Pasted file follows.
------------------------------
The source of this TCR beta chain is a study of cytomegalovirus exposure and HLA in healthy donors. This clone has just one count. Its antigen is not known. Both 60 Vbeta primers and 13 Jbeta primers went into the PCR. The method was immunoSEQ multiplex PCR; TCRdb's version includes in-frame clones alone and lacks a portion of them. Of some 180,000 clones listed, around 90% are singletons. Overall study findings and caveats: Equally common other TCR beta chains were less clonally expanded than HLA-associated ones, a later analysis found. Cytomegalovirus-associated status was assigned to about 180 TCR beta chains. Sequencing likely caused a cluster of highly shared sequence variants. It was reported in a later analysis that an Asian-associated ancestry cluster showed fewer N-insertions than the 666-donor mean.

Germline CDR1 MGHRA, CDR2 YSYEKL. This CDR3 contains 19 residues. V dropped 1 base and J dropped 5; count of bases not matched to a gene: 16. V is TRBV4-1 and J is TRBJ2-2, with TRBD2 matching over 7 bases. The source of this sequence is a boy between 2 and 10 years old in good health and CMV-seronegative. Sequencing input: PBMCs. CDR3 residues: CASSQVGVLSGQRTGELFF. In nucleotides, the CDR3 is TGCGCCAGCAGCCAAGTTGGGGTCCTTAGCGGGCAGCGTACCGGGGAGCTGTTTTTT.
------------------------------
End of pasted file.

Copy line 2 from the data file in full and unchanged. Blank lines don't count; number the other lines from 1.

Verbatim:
Germline CDR1 MGHRA, CDR2 YSYEKL. This CDR3 contains 19 residues. V dropped 1 base and J dropped 5; count of bases not matched to a gene: 16. V is TRBV4-1 and J is TRBJ2-2, with TRBD2 matching over 7 bases. The source of this sequence is a boy between 2 and 10 years old in good health and CMV-seronegative. Sequencing input: PBMCs. CDR3 residues: CASSQVGVLSGQRTGELFF. In nucleotides, the CDR3 is TGCGCCAGCAGCCAAGTTGGGGTCCTTAGCGGGCAGCGTACCGGGGAGCTGTTTTTT.